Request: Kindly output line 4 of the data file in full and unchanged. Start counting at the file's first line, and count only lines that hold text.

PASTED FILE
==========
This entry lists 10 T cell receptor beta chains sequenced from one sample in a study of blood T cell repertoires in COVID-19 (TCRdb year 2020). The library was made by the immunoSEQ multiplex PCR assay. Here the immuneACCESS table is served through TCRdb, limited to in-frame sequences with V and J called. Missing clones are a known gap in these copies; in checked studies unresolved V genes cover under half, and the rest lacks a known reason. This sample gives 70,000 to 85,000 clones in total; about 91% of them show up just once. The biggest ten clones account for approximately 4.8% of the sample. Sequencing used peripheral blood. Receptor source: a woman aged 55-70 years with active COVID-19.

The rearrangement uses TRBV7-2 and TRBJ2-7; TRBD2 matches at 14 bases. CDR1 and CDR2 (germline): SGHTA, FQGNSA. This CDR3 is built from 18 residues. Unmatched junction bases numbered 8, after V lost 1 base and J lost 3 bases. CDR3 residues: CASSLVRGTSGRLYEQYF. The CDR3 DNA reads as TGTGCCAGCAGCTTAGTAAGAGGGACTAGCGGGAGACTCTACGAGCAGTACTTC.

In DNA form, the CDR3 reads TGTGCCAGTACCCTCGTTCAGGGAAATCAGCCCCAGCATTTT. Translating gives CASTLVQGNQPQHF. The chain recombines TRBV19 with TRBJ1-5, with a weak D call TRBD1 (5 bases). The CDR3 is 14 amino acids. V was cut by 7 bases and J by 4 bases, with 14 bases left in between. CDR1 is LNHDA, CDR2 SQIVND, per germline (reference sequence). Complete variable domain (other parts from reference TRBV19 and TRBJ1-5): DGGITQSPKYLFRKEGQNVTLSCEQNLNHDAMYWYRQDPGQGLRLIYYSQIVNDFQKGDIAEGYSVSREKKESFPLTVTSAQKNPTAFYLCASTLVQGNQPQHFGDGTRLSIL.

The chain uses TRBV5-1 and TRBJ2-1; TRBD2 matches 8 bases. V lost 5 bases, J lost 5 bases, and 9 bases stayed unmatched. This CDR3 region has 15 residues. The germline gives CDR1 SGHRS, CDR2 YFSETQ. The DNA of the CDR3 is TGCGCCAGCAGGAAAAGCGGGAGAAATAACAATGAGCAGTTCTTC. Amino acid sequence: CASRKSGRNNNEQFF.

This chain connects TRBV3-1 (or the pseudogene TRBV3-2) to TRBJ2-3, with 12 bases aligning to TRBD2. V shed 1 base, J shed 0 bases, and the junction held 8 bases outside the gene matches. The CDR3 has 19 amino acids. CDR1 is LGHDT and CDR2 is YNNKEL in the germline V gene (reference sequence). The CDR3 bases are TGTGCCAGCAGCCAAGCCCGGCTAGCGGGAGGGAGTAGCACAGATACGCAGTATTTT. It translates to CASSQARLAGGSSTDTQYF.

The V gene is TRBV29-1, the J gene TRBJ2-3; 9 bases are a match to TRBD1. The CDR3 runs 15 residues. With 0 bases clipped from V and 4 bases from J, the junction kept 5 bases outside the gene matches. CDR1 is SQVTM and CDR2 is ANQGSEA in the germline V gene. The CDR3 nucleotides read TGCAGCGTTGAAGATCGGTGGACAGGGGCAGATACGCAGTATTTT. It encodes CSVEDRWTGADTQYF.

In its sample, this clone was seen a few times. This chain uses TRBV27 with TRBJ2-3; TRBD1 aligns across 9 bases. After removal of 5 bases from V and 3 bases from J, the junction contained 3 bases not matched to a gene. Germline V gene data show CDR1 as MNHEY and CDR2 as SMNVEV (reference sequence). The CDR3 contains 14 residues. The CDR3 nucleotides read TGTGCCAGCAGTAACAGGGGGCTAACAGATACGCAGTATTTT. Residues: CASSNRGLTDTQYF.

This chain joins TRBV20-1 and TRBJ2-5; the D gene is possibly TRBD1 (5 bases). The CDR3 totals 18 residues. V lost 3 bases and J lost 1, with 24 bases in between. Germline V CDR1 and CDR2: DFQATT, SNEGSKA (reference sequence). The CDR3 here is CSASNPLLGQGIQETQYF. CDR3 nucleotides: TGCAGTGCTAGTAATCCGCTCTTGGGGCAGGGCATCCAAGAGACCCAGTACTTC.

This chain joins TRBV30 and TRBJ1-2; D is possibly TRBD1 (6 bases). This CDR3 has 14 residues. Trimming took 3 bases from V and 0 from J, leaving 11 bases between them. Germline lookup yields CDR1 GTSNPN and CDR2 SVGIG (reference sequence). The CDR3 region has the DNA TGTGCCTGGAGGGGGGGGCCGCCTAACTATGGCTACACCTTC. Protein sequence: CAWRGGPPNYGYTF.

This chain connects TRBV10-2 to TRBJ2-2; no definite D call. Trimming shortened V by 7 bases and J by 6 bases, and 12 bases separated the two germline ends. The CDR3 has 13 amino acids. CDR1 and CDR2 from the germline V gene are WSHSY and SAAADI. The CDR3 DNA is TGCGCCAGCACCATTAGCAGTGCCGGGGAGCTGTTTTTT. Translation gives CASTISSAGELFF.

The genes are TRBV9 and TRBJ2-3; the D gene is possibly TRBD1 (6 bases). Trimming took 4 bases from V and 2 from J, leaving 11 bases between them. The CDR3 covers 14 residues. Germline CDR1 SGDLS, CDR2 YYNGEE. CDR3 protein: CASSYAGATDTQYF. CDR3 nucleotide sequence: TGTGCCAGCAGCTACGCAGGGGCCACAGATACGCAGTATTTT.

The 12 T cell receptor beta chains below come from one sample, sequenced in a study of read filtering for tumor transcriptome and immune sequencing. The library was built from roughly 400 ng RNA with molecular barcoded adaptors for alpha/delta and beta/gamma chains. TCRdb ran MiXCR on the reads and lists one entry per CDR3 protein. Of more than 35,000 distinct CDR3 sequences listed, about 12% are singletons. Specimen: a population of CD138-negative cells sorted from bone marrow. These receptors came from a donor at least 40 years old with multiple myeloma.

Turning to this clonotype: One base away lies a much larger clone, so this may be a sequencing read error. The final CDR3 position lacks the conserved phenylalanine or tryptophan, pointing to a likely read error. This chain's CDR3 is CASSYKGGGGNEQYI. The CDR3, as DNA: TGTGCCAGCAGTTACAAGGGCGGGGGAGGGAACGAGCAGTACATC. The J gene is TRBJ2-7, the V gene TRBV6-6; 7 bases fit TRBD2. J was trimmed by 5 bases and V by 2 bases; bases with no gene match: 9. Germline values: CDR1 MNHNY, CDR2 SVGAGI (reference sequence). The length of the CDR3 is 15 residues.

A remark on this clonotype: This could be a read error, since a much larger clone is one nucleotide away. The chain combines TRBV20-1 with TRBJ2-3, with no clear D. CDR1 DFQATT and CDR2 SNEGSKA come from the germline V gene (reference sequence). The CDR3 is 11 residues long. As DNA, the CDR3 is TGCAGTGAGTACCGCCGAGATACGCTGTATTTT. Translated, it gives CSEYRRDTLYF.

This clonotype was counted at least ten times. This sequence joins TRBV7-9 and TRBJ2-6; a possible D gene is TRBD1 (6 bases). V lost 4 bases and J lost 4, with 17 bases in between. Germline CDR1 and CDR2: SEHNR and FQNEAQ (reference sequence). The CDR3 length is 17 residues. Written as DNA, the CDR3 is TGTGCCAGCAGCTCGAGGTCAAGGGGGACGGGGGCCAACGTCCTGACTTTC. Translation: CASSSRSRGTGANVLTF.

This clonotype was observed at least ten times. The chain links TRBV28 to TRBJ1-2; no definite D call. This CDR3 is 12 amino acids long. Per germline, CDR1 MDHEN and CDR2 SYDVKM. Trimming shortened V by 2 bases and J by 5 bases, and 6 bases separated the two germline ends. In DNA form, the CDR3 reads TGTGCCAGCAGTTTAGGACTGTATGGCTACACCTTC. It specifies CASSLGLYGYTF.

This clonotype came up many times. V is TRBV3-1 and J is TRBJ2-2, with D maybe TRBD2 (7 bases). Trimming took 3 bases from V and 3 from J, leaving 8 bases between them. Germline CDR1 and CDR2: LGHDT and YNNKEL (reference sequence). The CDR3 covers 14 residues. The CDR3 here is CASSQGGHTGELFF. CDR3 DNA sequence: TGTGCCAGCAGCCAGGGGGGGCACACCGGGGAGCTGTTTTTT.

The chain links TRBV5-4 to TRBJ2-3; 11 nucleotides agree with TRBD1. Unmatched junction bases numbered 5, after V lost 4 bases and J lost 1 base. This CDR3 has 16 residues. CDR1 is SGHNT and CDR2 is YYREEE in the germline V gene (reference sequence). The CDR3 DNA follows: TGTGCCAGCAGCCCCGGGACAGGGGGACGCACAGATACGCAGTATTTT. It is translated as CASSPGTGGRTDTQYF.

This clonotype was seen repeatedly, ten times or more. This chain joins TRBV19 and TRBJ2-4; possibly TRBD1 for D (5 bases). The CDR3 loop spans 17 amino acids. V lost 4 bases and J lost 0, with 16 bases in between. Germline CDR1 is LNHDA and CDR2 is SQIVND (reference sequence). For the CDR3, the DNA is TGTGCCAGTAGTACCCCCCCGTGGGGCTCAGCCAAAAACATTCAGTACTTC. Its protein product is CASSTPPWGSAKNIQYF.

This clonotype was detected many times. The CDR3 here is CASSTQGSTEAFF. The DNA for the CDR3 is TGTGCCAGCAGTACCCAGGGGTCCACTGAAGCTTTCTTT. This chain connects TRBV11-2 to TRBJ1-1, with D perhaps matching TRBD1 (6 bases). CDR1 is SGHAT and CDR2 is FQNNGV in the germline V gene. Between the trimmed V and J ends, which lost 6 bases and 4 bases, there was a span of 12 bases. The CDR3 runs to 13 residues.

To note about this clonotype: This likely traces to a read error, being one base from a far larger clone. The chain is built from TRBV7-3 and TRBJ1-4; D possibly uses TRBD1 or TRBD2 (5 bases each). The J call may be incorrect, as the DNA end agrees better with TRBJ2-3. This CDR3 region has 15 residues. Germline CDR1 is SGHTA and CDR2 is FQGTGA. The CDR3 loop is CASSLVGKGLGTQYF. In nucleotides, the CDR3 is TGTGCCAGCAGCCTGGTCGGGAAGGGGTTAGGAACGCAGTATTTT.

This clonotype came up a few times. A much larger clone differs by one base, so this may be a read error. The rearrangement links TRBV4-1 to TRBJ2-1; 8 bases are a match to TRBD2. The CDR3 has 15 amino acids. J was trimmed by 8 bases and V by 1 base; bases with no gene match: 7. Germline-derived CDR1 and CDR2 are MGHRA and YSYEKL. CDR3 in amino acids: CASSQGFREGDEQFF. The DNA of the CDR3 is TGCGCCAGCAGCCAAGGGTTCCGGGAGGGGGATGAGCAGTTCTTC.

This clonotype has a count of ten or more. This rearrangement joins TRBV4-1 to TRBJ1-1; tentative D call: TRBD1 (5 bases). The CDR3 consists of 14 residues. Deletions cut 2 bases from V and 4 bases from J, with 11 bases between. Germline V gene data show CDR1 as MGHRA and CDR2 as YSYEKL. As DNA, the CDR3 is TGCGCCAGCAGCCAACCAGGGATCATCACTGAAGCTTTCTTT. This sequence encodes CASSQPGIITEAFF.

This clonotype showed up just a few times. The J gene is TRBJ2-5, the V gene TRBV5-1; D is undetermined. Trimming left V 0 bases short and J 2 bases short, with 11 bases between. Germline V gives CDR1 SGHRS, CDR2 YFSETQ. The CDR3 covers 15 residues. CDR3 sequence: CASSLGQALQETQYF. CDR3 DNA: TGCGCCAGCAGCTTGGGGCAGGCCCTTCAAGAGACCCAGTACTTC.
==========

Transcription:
The chain uses TRBV5-1 and TRBJ2-1; TRBD2 matches 8 bases. V lost 5 bases, J lost 5 bases, and 9 bases stayed unmatched. This CDR3 region has 15 residues. The germline gives CDR1 SGHRS, CDR2 YFSETQ. The DNA of the CDR3 is TGCGCCAGCAGGAAAAGCGGGAGAAATAACAATGAGCAGTTCTTC. Amino acid sequence: CASRKSGRNNNEQFF.